Was the real Salcedo nearly asphyxiated by Miguel?
I couldn’t answer that. But I’ll say this: I wouldn’t be surprised if something of that fashion occurred. In that world, stuff like that did happen. So I wouldn’t be surprised if that is inspired by true events.
After he survives that near-death experience, he’s almost killed by Cali henchman Navegante outside the cartel bookkeeper’s safe house. Did he really kill Navegante, and was he responsible for saving the Pallomari family?
The real Salcedo was never convicted of killing anyone. He’s always said he was innocent of murdering anyone. Myself, I think he did it. The man did disappear. It was definitely a very interesting scene to do because it gave him another dimension. All of a sudden he was doing something that he promised himself he would never do. For the character, it was very important to have him betray his own beliefs.
It started when he threatened the gas inspector.
Yeah, actually, that’s straight on point. That’s where we see change in him. When we were doing it, it was important to portray it in a way that it’s not 100 percent clear if he’s comfortable or not doing it. I wanted the audience to feel like, “Wait a minute, who is this guy? Now he’s doing stuff he said he would never do.” And he’s doing it successfully. It was interesting to have that duality.
He did really save the Pallomari family though, right?
I heard that he didn’t, and I heard that he did. I’m not sure exactly what happened. But for the character, it was a way of redeeming his prior actions, washing away the blood from his hands.
The real Salcedo had a degree in mechanical engineering and industrial economics. At the end of the season, we see him in witness protection, working as a car mechanic and waiting for fast food. Do you think he ever regretted becoming an informant?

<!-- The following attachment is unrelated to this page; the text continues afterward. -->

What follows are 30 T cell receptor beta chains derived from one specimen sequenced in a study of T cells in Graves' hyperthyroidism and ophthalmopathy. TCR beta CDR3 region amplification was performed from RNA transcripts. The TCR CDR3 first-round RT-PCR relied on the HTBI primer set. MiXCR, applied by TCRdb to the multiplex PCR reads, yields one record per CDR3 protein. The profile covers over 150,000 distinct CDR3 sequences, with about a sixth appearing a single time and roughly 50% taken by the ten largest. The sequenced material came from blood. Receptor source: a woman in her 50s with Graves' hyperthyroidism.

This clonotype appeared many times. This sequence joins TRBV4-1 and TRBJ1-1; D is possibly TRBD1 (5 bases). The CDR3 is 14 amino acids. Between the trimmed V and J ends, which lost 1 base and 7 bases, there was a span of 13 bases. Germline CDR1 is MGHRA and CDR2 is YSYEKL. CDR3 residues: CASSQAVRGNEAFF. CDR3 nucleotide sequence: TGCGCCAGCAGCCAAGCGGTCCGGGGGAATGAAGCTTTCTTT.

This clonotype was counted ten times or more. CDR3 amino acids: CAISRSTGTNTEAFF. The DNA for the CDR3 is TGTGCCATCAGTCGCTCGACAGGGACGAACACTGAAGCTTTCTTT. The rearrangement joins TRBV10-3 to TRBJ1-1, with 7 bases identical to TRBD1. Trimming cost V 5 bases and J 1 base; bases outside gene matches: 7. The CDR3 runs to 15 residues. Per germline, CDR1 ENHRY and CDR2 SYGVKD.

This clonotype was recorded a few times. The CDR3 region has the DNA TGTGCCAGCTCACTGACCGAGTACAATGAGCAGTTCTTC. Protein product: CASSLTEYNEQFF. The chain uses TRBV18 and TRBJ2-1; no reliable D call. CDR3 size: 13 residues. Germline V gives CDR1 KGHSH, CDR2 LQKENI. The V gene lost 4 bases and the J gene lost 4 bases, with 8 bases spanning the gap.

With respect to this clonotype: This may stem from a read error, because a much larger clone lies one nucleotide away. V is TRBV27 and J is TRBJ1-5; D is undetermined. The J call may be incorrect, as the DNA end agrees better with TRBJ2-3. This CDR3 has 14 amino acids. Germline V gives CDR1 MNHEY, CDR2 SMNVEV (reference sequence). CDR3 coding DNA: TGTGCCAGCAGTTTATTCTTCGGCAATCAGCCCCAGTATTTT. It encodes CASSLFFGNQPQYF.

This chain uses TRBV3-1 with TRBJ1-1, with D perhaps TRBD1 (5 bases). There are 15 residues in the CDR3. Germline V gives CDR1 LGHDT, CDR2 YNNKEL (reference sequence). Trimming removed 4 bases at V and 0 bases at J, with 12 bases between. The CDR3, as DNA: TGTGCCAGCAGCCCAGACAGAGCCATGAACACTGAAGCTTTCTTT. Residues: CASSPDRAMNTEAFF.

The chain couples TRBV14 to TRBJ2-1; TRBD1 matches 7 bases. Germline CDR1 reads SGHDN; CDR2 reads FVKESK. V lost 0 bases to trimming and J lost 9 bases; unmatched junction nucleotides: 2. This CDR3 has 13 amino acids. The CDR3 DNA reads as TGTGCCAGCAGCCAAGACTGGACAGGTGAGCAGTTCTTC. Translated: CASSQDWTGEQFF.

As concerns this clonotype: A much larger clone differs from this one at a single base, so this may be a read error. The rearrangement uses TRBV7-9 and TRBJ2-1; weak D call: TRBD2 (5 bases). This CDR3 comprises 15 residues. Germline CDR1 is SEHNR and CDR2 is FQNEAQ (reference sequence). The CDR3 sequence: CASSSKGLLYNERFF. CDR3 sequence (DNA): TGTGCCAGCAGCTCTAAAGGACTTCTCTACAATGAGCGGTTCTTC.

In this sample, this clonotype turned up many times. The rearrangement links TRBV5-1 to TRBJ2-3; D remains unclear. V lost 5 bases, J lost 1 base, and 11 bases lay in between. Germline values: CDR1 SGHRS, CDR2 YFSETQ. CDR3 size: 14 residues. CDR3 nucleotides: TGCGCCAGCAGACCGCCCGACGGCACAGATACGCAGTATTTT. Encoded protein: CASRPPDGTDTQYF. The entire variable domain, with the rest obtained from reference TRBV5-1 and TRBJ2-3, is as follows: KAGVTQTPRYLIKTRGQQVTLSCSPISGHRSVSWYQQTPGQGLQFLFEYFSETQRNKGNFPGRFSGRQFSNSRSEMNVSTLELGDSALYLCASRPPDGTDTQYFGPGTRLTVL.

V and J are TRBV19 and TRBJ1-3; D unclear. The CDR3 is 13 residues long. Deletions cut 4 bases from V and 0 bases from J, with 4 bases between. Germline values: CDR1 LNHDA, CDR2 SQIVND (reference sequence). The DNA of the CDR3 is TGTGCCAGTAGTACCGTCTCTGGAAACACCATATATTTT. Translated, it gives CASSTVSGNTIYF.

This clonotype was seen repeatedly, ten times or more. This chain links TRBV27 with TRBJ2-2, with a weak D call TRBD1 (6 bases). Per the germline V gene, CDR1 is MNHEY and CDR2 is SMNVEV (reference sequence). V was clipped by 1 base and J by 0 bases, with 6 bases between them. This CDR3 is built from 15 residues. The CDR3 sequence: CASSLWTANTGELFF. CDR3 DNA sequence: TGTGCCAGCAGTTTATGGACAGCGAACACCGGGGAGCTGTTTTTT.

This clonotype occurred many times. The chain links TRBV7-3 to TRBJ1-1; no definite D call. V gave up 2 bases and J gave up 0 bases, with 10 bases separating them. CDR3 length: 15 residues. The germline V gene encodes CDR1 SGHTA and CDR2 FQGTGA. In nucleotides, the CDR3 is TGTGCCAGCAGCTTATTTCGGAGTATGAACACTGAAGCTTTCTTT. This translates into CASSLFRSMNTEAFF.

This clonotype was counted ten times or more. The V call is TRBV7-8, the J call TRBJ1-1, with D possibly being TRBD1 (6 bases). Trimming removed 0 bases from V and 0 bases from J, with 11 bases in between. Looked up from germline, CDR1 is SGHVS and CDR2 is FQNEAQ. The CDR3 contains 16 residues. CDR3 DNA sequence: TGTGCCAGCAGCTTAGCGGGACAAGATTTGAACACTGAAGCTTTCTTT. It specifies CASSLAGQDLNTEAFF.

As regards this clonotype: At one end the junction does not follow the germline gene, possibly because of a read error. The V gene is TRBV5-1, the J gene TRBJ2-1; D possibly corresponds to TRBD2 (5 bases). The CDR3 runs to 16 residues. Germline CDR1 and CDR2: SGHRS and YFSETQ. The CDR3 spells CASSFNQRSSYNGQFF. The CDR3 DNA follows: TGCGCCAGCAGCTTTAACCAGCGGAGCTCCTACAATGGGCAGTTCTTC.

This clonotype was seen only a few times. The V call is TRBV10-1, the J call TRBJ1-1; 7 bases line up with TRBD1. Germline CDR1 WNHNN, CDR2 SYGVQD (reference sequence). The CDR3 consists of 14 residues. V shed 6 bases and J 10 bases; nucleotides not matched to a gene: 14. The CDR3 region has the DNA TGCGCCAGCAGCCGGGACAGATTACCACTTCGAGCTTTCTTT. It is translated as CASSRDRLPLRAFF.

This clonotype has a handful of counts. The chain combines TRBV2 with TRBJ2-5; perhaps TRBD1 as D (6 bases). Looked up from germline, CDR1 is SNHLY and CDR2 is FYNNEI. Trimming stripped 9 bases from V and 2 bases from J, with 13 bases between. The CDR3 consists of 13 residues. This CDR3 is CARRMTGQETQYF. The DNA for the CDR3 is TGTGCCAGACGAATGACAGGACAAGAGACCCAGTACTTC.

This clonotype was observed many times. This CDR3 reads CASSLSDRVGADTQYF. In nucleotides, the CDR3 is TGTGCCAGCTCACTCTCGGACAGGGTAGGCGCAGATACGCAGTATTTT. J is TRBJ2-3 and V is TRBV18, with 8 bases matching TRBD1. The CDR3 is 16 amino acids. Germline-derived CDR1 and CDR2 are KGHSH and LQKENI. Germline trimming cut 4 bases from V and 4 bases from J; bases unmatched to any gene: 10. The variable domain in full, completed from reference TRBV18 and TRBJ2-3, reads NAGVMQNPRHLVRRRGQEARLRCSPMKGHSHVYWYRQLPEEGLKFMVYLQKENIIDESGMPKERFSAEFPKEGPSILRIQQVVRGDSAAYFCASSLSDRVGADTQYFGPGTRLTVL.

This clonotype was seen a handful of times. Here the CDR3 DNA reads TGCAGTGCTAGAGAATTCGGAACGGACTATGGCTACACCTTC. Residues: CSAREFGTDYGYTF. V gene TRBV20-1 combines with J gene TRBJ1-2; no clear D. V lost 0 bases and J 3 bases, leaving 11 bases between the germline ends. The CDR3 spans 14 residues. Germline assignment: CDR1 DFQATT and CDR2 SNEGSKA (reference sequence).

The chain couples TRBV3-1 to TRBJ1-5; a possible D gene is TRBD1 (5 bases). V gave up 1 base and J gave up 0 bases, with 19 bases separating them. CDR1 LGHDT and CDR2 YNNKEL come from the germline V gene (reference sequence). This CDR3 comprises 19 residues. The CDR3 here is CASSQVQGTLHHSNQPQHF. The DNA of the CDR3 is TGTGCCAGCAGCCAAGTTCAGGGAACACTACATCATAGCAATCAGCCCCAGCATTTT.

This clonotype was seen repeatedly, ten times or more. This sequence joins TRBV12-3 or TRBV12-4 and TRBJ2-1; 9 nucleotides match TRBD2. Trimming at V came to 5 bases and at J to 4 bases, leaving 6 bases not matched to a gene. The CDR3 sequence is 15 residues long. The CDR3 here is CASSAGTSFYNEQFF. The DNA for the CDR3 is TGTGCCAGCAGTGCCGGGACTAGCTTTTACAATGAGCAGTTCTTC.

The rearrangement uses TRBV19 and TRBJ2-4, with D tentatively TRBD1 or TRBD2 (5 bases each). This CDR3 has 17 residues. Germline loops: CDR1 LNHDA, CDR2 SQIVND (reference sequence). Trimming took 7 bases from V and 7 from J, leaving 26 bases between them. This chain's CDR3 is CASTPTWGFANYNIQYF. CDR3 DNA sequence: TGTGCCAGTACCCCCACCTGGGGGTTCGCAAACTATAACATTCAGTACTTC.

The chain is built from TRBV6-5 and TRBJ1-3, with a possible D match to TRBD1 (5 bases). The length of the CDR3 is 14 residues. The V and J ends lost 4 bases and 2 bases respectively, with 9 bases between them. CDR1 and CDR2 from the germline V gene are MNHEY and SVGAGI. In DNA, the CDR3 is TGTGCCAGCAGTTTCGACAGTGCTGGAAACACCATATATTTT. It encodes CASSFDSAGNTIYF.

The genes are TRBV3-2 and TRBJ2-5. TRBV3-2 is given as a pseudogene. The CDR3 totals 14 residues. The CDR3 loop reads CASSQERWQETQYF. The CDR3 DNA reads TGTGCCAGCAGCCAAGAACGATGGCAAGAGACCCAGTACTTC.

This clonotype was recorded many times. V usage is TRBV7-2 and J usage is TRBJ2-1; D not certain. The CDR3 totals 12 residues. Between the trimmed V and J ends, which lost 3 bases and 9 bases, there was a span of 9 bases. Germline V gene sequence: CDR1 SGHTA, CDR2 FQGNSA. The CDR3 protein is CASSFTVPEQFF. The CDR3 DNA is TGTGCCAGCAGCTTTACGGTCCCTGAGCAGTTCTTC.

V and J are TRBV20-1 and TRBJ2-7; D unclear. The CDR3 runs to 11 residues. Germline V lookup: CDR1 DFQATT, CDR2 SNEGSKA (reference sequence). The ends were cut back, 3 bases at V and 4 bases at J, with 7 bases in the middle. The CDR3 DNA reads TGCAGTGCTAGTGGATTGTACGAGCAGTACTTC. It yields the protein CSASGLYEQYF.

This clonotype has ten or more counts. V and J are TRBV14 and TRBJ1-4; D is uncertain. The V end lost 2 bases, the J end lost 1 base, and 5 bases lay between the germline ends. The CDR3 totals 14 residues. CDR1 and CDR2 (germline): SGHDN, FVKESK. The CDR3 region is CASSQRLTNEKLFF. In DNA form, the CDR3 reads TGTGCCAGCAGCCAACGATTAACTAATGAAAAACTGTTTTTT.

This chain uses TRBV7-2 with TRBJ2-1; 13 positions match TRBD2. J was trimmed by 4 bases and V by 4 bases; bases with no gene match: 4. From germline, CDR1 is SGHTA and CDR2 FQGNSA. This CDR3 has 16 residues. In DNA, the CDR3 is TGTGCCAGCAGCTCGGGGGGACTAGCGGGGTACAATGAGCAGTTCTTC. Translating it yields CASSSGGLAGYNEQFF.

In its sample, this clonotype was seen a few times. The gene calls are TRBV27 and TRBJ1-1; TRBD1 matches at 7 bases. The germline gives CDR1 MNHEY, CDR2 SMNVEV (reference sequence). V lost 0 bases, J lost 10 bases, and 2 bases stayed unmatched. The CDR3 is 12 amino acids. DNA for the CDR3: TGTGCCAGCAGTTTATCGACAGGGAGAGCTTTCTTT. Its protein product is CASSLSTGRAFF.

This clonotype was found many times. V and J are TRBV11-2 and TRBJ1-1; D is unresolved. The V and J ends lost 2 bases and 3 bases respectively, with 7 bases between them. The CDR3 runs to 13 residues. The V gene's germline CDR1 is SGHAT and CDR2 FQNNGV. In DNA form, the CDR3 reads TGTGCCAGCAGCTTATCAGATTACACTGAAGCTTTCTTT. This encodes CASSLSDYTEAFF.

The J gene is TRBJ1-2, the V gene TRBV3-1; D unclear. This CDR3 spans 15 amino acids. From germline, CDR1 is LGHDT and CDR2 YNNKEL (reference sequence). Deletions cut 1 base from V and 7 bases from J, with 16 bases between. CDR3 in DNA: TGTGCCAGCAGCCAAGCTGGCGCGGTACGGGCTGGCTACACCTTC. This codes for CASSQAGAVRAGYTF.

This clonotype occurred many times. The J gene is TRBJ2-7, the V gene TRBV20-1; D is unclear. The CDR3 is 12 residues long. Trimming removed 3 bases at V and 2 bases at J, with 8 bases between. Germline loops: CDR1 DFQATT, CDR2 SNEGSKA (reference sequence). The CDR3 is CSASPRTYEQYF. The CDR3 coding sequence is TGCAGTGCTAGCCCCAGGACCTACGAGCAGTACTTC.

For sure, I think he did. But also I think he regretted getting involved with the cartel. A lot of people who got caught up in that life came from the streets, from poor backgrounds. And they found a way of making a life for themselves in the narcotics trade. He had a life. He did it for some other reasons: because of greed, to feel like he was worth something. I think that must’ve weighed very heavily on him once he went into the witness protection program. The fact of the matter is, he ended up the way he did because of his own choices. Nobody pointed a gun to his head and said you have to come work for us.
I read you got your first acting lesson from Stellan Skarsgård because you wanted to get into the same drama program as his son Gustaf. How old were you?
I was a very confused 15-year-old boy who didn’t really know what to do with myself. And I always had the dream to become an actor. Gustaf, being my friend since I was 13, was making the decision to join that school at that point. And his father did help me with the text.
Did you know who he was?
Yeah, I knew who he was. I didn’t comprehend to which level, of course. At that time I lived a life where, [because] my parents are Spanish, we lived a bit outside the Swedish society in a way. I’m really grateful to have had a person of his stature, of his talent, guiding me that early in life. I think that maybe I wouldn’t have ended up the way I’ve ended up, if I didn’t have that friendship with Gustaf. That was very crucial for my career, for my life.
How much time did he spend with you?
It wasn’t a big thing. It was maybe a couple of days. He had me read the text. At first — I’m not going to lie to you — I don’t think at first he wasn’t convinced. But when I came back a couple days later, I had really applied [myself], tried to learn the text, and master the words [to not only] get a notion of what was said on the paper, but what was said between the lines. When we met again at his home, he said, “I think you got it. I think you got it.” That’s all he said. And then a week after I did the audition — even though my grades were really bad — I managed to get into the school.
Have you heard from him since your career has taken off?
Yeah, of course. He’s always been around. He’s my best friend’s father.
What’s next? Do you still live in Stockholm?
I do live in Stockholm most of the time. That said, because I’ve been shooting quite a lot for the last four years outside of Sweden, I’ve been all over the place. I spend some time in L.A. because that’s where the business is. But my home address is in Stockholm for now.
This interview has been edited and condensed.